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Phano is a young man from Cambodia who needs $497 to fund hip surgery.

Phano
69%
  • $345 raised, $152 to go
$345
raised
$152
to go
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February 14, 2019

Phano is a man from Cambodia. For over a year, Phano has suffered from pain in his right hip, making it difficult for him to walk and participate in normal activities. He was first seen at another hospital in Phnom Penh, but could not afford treatment services.

Phano will undergo surgery to reconstruct and replace the hip bone so that he will be able to walk without discomfort. The surgery is scheduled for February 14 and will cost $497. He has one daughter and is looking forward to seeing her grow up and being able to take care of her.

He says, “I hope that after surgery I will no longer have any pain and can walk and do heavy work like normal.”

Phano is a man from Cambodia. For over a year, Phano has suffered from pain in his right hip, making it difficult for him to walk and partic...

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Phano's Timeline

  • February 14, 2019
    PROFILE SUBMITTED

    Phano was submitted by Lindsay Bownik, Stakeholder Relations Officer at Children's Surgical Centre, our medical partner in Cambodia.

  • February 14, 2019
    TREATMENT OCCURRED

    Phano received treatment at Kien Khleang National Rehabilitation Centre. Medical partners often provide care to patients accepted by Watsi before those patients are fully funded, operating under the guarantee that the cost of care will be paid for by donors.

  • February 15, 2019
    PROFILE PUBLISHED

    Phano's profile was published to start raising funds.

  • February 27, 2019
    AWAITING UPDATE

    Awaiting Phano's treatment update from Children's Surgical Centre.

  • TODAY
    AWAITING FUNDING

    Phano is currently raising funds for his treatment.

Funded by 3 donors

Funded by 3 donors

Treatment
Arthroplasty
  • Cost Breakdown
  • Diagnosis
  • Procedure
On average, it costs $497 for Phano's treatment
Hospital Fees
$86
Medical Staff
$363
Medication
$0
Supplies
$40
Labs
$3
Radiology
$5
  • Symptoms
  • Impact on patient's life
  • Cultural or regional significance

​What kinds of symptoms do patients experience before receiving treatment?

An arthroplasty is performed when a joint is destroyed, causing severe pain and difficulty walking. Joints may become damaged through fracture, trauma, degenerative joint disease, or congenital hip dysplasia. Other possible reasons include conditions developed during growth, such as Legg-Calve-Perthes disease, slipped capital femoral epiphysis, and avascular necrosis.

​What is the impact on patients’ lives of living with these conditions?

When patients have destroyed joints, they experience pain and are immobile. This typically prevents them from working and supporting their families.

What cultural or regional factors affect the treatment of these conditions?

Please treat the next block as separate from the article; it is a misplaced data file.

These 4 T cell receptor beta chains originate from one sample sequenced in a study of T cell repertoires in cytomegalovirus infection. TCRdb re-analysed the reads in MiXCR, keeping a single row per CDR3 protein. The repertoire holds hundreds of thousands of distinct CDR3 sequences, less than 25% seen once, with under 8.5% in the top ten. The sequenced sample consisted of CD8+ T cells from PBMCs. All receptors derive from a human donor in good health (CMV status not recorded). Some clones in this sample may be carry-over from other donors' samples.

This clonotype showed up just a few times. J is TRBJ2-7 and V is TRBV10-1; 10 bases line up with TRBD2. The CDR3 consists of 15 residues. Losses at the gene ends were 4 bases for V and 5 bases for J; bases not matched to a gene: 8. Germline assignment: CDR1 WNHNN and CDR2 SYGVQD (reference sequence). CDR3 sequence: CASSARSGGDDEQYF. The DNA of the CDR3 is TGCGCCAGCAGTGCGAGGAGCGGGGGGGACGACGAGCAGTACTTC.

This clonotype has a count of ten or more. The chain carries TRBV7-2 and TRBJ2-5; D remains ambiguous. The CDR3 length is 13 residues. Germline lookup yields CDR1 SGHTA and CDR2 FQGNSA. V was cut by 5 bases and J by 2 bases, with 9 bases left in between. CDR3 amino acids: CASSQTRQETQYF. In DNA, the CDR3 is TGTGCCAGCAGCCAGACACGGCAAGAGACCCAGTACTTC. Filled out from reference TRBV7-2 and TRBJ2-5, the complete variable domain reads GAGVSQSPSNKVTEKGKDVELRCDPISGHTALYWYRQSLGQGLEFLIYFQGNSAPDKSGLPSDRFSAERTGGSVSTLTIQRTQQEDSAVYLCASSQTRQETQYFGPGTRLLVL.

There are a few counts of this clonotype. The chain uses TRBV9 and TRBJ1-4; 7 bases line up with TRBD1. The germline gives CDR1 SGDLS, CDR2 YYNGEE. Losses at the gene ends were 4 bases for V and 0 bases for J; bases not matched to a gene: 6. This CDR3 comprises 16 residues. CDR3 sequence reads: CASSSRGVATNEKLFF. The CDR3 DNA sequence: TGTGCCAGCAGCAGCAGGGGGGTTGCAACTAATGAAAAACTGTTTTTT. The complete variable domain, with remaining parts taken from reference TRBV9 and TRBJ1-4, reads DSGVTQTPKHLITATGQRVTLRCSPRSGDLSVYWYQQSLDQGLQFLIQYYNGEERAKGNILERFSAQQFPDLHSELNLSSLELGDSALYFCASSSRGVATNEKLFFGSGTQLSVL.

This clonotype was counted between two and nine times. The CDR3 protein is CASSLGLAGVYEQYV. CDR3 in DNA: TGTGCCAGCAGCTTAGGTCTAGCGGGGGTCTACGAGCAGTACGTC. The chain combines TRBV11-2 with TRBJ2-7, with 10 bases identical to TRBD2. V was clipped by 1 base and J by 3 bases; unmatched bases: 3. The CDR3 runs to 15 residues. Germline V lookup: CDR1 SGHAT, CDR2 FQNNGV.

Traffic accidents are a leading cause of disability and death in Cambodia. Cambodian roads are in poor condition, and drivers are rarely safe. Fractures, dislocations, and trauma from traffic accidents are not uncommon in Cambodia.

  • Process
  • Impact on patient's life
  • Risks and side-effects
  • Accessibility
  • Alternatives

What does the treatment process look like?

In order to replace a destroyed joint, surgeons must completely remove it. An incision is made over the affected joint, and dissection is carefully performed down to the bone. A saw is then used to carefully cut the ends of the joint away. The deformed, arthritic bone is removed. In some cases, an artificial metal prosthesis is then fitted to the ends of the bone and secured. A plastic bearing is then placed between the two metal ends of the joint so that the joint can move with low friction. The wound is closed. The patient will typically receive physical therapy, teaching him or her range of motion exercises and strengthening techniques.

What is the impact of this treatment on the patient’s life?

The patient is able to walk without pain and can return to work to support his or her family.

What potential side effects or risks come with this treatment?

Surgery always carries a risk of a death, but such a complication is very unlikely. This surgery is highly successful.

How accessible is treatment in the area? What is the typical journey like for a patient to receive care?

Surgical treatment is not easily accessible in rural Cambodia. In cities, it is too expensive for many patients to afford. Patients travel anywhere from 30 minutes to eight hours to reach Children's Surgical Centre (CSC) for treatment. They learn about CSC from family members or neighbors who have received treatment there. They travel with their family members via motorcycle or taxi.

What are the alternatives to this treatment?

Patients seek Khmer traditional medicine. They visit local healers, who provide topical and consumable treatment that is often not effective.

Meet another patient you can support

100% of your donation funds life-changing surgery.

Meet another patient you can support

100% of your donation funds life-changing surgery.